French Environment Minister Nicolas Hulot Resigns During Live Radio Interview "I don't want to give the illusion that my presence in government means we're answering these issues properly," Nicolas Hulot said, criticizing President Emmanuel Macron's environmental policies.
NPR logo French Environment Minister Quits In Live Interview: 'World Is Not Doing Enough'

French Environment Minister Quits In Live Interview: 'World Is Not Doing Enough'

Nicolas Hulot, the French environmental minister, departs a weekly Cabinet meeting in Paris in February. "I don't want to give the illusion that my presence in government means we're answering these issues properly," Hulot said in resigning Tuesday. Ludovic Marin/AFP/Getty Images hide caption

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Ludovic Marin/AFP/Getty Images

Nicolas Hulot, the French environmental minister, departs a weekly Cabinet meeting in Paris in February. "I don't want to give the illusion that my presence in government means we're answering these issues properly," Hulot said in resigning Tuesday.

Ludovic Marin/AFP/Getty Images

Shortly after the U.S. announced its withdrawal from the Paris accord, a global pact to combat climate change, French President Emmanuel Macron assumed the mantle of environmental crusader with a pointed rebuke of the Trump administration: "Make our planet great again," he declared just hours later.

Now, more than a year later, Macron's environment minister has delivered his own stinging rebuke — only this time, it's Macron who came in for the condemnation. Nicolas Hulot stunned the hosts of his live radio interview Tuesday by declaring his resignation in protest of the French president's environmental policy.

"I do not want to lie to myself anymore," Hulot said on France Inter. "I don't want to give the illusion that my presence in government means we're answering these issues properly — and so I have decided to leave the government."

The move deals a stunning blow to Macron's government, which already has been buffeted by bad polling numbers and scandal in recent months — and which was unaware of the popular minister's decision until he said it live on air. In fact, according to Hulot, not even his wife knew about it beforehand.

But the former TV presenter and prominent green party politician said his choice — the "most difficult decision of my life" — had been steeped in a series of disappointments. Those include the government's recent moves toward relaxing hunting regulations, as well as its apparent reluctance to fulfill a pledge to slash the share of nuclear power in France's electricity supply to 50 percent by 2025.

"Have we started to reduce the use of pesticides? The answer is no," Hulot listed Tuesday. "Have we started to stop the erosion of biodiversity? No. Have we started to stop the artificialization of the land? The answer is no."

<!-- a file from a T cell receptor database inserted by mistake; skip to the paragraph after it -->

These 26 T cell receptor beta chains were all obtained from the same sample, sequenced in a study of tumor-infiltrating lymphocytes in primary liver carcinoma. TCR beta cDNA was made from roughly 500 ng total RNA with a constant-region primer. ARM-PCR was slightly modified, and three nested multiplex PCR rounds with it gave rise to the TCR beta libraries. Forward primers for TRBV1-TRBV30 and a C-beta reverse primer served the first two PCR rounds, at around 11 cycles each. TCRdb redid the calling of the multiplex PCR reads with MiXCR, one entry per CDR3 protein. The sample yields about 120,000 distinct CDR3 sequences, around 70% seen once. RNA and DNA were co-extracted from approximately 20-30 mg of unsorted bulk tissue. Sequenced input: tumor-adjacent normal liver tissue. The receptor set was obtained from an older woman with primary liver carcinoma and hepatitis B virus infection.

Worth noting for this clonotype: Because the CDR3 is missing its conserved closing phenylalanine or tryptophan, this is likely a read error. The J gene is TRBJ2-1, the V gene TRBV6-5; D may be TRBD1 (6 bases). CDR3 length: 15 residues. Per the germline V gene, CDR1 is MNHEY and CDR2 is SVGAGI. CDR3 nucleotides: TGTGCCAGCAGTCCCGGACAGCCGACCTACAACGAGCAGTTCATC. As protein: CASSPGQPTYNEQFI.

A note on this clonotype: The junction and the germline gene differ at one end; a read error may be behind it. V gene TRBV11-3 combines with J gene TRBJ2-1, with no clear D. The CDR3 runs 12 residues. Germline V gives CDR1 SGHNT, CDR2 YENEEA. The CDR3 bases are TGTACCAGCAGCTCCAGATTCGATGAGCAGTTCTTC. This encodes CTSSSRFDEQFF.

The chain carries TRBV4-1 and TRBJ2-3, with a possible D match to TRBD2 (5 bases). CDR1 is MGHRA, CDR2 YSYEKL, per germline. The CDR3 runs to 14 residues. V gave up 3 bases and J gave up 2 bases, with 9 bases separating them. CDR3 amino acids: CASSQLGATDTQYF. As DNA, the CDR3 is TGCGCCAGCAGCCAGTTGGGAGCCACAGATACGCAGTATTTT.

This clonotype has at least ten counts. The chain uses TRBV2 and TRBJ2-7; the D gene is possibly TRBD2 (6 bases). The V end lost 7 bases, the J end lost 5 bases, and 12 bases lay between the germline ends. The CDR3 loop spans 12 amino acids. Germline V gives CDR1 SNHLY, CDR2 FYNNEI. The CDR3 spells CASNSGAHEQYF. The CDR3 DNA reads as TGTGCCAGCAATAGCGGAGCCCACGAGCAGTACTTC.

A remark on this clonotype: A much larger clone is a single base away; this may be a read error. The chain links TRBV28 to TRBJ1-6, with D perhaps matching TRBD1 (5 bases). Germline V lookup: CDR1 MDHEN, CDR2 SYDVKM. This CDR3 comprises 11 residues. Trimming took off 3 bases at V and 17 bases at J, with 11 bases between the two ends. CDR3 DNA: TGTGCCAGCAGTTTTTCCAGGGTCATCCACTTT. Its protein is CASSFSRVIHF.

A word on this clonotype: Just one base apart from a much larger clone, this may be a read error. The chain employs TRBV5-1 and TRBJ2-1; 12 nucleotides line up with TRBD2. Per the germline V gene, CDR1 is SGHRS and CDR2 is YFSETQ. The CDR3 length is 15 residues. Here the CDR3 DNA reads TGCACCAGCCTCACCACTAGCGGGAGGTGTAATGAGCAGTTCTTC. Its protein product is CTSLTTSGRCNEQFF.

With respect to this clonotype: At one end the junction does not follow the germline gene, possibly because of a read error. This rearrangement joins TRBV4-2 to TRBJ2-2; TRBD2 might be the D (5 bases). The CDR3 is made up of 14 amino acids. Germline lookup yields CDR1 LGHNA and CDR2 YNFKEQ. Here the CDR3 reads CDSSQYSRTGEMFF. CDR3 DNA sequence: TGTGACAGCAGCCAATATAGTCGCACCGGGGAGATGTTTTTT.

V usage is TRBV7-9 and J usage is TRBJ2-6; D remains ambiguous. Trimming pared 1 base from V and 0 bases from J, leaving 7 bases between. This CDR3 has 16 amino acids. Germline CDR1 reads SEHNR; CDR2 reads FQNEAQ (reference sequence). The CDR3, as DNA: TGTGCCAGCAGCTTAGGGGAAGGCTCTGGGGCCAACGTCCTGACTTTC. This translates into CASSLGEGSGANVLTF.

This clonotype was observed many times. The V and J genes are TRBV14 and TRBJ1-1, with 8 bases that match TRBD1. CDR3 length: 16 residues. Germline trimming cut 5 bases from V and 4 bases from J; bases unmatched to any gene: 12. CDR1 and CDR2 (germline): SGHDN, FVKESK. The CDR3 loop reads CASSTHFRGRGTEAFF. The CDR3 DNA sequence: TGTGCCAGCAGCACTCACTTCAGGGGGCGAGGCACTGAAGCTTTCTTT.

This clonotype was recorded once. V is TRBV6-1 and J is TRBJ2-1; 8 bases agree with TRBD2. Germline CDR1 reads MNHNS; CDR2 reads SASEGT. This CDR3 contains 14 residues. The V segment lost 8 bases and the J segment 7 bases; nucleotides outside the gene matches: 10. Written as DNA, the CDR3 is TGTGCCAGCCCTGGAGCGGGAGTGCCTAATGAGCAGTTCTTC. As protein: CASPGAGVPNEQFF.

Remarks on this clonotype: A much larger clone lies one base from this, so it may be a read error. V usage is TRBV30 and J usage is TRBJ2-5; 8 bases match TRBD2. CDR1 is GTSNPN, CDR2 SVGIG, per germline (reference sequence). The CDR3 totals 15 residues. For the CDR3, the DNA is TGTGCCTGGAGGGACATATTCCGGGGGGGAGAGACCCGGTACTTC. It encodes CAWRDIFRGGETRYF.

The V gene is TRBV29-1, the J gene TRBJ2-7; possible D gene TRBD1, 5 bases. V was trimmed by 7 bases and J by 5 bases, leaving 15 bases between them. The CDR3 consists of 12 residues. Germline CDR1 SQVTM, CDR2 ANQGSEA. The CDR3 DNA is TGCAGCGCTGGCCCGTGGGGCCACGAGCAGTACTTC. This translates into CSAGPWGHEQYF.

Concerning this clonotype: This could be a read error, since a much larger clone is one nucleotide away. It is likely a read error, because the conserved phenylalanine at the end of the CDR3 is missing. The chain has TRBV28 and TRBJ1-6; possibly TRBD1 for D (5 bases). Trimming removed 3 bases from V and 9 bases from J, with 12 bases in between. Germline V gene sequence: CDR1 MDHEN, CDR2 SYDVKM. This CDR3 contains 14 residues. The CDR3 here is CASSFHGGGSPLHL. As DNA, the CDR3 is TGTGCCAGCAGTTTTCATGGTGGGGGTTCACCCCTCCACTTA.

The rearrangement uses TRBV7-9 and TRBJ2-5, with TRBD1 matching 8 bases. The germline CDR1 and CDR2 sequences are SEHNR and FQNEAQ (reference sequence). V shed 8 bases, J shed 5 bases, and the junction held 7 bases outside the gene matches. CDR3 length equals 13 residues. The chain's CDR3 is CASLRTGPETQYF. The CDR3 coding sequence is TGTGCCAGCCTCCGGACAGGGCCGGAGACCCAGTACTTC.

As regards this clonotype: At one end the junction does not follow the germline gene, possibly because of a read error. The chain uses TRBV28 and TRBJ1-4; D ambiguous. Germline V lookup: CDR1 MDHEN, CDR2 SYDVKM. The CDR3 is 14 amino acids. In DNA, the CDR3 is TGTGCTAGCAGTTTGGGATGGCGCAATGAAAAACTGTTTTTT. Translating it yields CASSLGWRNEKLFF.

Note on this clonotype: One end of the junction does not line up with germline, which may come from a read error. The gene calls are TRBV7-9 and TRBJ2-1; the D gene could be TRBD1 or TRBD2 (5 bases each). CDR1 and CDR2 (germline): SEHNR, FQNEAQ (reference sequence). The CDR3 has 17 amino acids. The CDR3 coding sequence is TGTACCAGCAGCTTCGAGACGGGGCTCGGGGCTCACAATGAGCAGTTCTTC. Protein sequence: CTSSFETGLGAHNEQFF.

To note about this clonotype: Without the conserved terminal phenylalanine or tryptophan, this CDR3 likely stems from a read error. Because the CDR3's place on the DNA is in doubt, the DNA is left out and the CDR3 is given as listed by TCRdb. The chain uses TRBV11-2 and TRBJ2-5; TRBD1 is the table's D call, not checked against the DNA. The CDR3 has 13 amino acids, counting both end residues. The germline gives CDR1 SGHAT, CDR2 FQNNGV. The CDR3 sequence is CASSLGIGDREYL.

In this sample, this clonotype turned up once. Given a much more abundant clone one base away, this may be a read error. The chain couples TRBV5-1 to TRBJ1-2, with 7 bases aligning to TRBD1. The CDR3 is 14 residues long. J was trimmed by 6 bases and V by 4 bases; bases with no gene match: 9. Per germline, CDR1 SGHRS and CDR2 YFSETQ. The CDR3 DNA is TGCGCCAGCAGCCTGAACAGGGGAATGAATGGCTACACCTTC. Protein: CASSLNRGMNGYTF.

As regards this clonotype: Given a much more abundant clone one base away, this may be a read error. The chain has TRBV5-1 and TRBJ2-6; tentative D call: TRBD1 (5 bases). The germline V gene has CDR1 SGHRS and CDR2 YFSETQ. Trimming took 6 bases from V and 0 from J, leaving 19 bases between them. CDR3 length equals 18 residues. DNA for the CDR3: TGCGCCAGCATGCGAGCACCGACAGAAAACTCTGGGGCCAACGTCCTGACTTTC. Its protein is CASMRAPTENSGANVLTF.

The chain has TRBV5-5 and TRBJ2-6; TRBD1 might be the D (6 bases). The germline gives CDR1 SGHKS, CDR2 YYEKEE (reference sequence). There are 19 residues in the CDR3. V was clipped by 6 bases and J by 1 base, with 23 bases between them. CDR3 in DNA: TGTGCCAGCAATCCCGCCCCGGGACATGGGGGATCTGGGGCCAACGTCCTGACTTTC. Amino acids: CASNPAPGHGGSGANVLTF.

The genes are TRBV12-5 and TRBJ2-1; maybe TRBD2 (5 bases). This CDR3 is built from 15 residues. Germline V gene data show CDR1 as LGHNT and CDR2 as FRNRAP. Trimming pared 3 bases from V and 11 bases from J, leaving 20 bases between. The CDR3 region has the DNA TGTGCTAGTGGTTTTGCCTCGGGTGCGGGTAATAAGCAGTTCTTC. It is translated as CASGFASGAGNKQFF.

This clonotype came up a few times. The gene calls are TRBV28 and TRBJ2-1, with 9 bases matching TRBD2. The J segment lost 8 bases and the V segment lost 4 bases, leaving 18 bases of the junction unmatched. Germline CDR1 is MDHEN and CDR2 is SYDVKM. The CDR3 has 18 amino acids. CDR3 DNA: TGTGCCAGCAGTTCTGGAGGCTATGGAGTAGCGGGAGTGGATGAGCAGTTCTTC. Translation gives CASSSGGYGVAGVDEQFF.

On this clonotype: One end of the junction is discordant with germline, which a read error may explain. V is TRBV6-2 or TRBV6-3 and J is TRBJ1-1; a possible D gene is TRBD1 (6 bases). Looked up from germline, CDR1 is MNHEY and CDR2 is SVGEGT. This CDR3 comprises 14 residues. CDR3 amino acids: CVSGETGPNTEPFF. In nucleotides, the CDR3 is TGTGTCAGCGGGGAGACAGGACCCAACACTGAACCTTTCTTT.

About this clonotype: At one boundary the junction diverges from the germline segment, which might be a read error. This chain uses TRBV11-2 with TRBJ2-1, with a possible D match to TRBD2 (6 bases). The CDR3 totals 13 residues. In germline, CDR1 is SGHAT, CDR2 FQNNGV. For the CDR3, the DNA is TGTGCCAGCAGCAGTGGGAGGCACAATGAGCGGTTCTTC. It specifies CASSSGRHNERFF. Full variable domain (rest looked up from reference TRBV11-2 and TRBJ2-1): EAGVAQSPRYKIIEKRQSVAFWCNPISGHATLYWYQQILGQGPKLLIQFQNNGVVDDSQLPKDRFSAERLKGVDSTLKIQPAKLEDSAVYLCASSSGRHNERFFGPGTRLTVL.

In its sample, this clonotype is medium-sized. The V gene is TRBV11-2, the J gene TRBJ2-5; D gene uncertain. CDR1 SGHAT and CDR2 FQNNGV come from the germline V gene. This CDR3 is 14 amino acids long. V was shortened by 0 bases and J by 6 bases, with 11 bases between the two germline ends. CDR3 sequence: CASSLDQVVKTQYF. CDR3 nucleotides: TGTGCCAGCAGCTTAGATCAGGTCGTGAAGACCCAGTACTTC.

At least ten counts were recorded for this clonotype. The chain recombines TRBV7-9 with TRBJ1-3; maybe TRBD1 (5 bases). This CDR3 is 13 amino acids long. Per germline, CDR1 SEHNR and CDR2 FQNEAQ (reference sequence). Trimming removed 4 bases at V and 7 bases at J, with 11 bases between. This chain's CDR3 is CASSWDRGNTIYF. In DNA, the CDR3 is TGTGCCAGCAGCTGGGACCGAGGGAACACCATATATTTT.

Later in the day, during a state visit to Denmark, Macron called his minister's surprising move a "personal decision." He defended his government's environmental record, citing his vow to close the country's coal plants and halt hydrocarbon production.

The country has also remained one of the most visible defenders of the accord that bears the name of its capital. At least 180 parties have ratified the 2015 Paris climate agreement, which sets targets for reducing greenhouse gas emissions and seeks to limit the rise in global temperatures.

"I think that in 15 months, this government has done more than any other on the subject in the same period. More than any other," Macron asserted.

"I don't understand why he is stepping down when we had many successes in the first year that are to his credit," government spokesperson Benjamin Griveaux told the French broadcaster BFM TV, according to Reuters. "He didn't win all his battles, but that's the way it goes for ministers."

Nevertheless, the centrist French president's political rivals wasted little time seizing on Hulot's surprise resignation as a "vote of censure against Macron." That was the conclusion of left-wing lawmaker Jean-Luc Mélenchon, who described the move as a sign the political movement that swept Macron into power last year is "beginning its decomposition."

Hulot, for his part, tempered his own criticism a little. He acknowledged in his interview that "France is doing more than a lot of other countries," as translated by The Associated Press. But, he added, that's not to say "that it is doing enough."

"It is not doing enough," Hulot said. "Europe is not doing enough. The world is not doing enough."